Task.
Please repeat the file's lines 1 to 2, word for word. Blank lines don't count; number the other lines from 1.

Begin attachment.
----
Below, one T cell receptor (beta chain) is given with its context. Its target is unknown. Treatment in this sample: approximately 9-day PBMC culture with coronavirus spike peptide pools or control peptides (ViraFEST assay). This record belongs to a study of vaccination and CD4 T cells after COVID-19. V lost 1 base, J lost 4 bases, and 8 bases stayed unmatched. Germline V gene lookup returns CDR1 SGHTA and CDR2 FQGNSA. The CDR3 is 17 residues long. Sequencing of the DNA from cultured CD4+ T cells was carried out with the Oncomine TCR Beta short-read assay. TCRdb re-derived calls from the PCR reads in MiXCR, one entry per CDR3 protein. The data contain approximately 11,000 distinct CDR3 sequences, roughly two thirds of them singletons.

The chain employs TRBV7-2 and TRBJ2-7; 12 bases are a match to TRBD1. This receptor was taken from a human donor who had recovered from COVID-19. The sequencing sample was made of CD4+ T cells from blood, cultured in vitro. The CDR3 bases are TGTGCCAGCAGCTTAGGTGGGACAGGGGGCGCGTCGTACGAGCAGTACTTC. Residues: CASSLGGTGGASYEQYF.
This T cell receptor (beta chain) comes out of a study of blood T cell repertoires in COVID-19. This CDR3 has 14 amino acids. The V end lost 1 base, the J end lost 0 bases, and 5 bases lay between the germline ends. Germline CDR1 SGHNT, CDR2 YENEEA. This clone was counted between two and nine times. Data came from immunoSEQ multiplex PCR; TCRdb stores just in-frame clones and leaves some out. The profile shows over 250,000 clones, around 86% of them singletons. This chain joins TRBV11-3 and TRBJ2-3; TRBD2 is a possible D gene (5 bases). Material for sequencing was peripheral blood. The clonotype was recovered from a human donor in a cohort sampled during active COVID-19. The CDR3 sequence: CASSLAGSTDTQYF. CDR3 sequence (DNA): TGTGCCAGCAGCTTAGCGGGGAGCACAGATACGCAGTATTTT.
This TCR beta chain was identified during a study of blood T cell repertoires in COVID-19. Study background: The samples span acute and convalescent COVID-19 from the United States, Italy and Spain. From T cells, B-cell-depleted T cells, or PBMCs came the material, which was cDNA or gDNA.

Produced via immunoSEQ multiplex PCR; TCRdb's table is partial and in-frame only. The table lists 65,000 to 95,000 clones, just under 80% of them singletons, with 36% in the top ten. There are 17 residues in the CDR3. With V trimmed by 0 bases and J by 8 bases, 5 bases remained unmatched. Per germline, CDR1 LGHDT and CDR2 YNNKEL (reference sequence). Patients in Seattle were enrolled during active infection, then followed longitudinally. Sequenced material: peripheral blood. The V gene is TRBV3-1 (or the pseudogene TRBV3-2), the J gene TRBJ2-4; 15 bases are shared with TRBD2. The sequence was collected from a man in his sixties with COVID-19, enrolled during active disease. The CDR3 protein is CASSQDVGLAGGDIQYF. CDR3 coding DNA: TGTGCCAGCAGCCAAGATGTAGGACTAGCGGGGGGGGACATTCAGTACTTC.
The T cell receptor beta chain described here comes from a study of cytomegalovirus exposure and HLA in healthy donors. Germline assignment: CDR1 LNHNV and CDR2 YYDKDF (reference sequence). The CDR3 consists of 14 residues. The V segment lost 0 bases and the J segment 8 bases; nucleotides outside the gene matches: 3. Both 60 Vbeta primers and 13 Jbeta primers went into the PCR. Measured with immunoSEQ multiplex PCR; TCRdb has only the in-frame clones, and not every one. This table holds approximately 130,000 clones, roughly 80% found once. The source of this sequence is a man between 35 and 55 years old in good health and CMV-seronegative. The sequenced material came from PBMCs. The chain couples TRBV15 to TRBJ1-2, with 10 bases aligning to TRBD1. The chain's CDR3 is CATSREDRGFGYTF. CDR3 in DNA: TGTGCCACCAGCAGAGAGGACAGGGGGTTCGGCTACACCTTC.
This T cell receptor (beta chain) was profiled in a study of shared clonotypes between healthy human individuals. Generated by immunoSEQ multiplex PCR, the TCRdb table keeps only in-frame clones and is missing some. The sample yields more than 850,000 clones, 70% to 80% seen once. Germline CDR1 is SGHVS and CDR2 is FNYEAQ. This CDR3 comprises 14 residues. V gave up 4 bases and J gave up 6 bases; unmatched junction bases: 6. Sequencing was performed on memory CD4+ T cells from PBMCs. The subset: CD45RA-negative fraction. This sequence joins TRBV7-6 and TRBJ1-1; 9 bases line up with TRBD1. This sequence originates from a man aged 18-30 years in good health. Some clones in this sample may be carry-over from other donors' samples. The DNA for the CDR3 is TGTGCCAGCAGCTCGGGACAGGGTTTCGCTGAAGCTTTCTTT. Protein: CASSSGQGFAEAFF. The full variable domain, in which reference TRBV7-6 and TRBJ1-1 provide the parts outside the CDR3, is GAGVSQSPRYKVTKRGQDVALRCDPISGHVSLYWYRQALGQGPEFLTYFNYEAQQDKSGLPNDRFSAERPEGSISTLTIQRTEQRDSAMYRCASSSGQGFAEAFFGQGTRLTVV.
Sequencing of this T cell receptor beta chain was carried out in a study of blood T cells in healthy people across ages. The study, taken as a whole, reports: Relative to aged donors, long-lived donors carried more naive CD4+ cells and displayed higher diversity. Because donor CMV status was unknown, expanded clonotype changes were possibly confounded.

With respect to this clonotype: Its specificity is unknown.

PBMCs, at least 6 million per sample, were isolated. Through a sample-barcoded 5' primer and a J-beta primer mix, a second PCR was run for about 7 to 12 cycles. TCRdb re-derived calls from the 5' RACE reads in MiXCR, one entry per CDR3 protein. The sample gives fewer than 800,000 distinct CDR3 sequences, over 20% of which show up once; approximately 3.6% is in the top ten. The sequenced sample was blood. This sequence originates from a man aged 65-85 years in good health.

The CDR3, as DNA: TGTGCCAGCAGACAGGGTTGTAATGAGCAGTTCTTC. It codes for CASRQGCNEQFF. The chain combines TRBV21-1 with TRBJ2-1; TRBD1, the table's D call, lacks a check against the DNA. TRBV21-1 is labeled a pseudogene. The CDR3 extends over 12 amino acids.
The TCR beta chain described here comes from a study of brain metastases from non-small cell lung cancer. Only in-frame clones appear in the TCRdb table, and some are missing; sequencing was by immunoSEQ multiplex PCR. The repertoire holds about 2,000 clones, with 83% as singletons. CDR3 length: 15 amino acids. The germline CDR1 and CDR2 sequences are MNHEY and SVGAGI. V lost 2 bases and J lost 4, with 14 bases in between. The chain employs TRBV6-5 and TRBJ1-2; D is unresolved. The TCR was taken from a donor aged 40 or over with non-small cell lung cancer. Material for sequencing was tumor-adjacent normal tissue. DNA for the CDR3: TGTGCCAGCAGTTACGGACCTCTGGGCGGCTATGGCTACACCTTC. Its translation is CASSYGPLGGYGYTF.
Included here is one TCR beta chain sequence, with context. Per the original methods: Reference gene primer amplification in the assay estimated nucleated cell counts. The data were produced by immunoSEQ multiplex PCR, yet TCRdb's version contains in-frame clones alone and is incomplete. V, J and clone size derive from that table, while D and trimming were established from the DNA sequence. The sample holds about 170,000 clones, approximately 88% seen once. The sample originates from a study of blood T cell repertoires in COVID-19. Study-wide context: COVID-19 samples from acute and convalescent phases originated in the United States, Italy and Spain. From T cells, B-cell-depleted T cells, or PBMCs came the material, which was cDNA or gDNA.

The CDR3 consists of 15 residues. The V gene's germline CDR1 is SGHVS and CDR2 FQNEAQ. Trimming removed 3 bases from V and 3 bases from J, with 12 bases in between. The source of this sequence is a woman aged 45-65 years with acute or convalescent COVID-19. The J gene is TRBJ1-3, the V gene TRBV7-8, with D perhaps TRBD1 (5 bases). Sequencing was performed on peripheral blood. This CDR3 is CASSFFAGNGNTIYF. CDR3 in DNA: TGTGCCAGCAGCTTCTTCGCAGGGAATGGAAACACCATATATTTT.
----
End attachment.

Below, one T cell receptor (beta chain) is given with its context. Its target is unknown. Treatment in this sample: approximately 9-day PBMC culture with coronavirus spike peptide pools or control peptides (ViraFEST assay). This record belongs to a study of vaccination and CD4 T cells after COVID-19. V lost 1 base, J lost 4 bases, and 8 bases stayed unmatched. Germline V gene lookup returns CDR1 SGHTA and CDR2 FQGNSA. The CDR3 is 17 residues long. Sequencing of the DNA from cultured CD4+ T cells was carried out with the Oncomine TCR Beta short-read assay. TCRdb re-derived calls from the PCR reads in MiXCR, one entry per CDR3 protein. The data contain approximately 11,000 distinct CDR3 sequences, roughly two thirds of them singletons.

The chain employs TRBV7-2 and TRBJ2-7; 12 bases are a match to TRBD1. This receptor was taken from a human donor who had recovered from COVID-19. The sequencing sample was made of CD4+ T cells from blood, cultured in vitro. The CDR3 bases are TGTGCCAGCAGCTTAGGTGGGACAGGGGGCGCGTCGTACGAGCAGTACTTC. Residues: CASSLGGTGGASYEQYF.